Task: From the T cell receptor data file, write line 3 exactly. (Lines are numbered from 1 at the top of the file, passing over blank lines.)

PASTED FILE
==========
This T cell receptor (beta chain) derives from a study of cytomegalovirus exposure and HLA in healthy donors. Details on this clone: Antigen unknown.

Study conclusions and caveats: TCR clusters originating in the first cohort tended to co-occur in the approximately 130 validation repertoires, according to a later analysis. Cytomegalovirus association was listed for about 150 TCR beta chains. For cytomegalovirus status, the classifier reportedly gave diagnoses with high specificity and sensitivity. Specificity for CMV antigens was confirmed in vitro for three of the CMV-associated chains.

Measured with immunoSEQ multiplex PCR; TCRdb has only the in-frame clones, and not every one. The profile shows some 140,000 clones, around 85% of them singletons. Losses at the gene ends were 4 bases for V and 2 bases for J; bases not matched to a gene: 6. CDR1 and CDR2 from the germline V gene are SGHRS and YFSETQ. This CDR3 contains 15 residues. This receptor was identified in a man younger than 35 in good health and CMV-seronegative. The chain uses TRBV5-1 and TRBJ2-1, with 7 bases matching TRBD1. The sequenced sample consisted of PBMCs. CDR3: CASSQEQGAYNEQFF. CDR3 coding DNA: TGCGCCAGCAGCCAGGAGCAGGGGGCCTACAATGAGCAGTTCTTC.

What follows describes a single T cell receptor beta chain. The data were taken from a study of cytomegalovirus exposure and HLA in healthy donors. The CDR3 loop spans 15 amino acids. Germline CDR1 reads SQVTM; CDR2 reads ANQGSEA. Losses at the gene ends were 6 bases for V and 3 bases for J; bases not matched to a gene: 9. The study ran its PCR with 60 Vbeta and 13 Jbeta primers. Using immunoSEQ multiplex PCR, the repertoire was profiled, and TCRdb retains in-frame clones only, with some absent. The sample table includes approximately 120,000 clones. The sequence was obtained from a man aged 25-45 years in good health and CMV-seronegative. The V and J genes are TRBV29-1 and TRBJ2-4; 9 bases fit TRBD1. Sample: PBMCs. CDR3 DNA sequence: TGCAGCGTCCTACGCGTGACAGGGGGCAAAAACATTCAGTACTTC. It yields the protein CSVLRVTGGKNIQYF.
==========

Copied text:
Measured with immunoSEQ multiplex PCR; TCRdb has only the in-frame clones, and not every one. The profile shows some 140,000 clones, around 85% of them singletons. Losses at the gene ends were 4 bases for V and 2 bases for J; bases not matched to a gene: 6. CDR1 and CDR2 from the germline V gene are SGHRS and YFSETQ. This CDR3 contains 15 residues. This receptor was identified in a man younger than 35 in good health and CMV-seronegative. The chain uses TRBV5-1 and TRBJ2-1, with 7 bases matching TRBD1. The sequenced sample consisted of PBMCs. CDR3: CASSQEQGAYNEQFF. CDR3 coding DNA: TGCGCCAGCAGCCAGGAGCAGGGGGCCTACAATGAGCAGTTCTTC.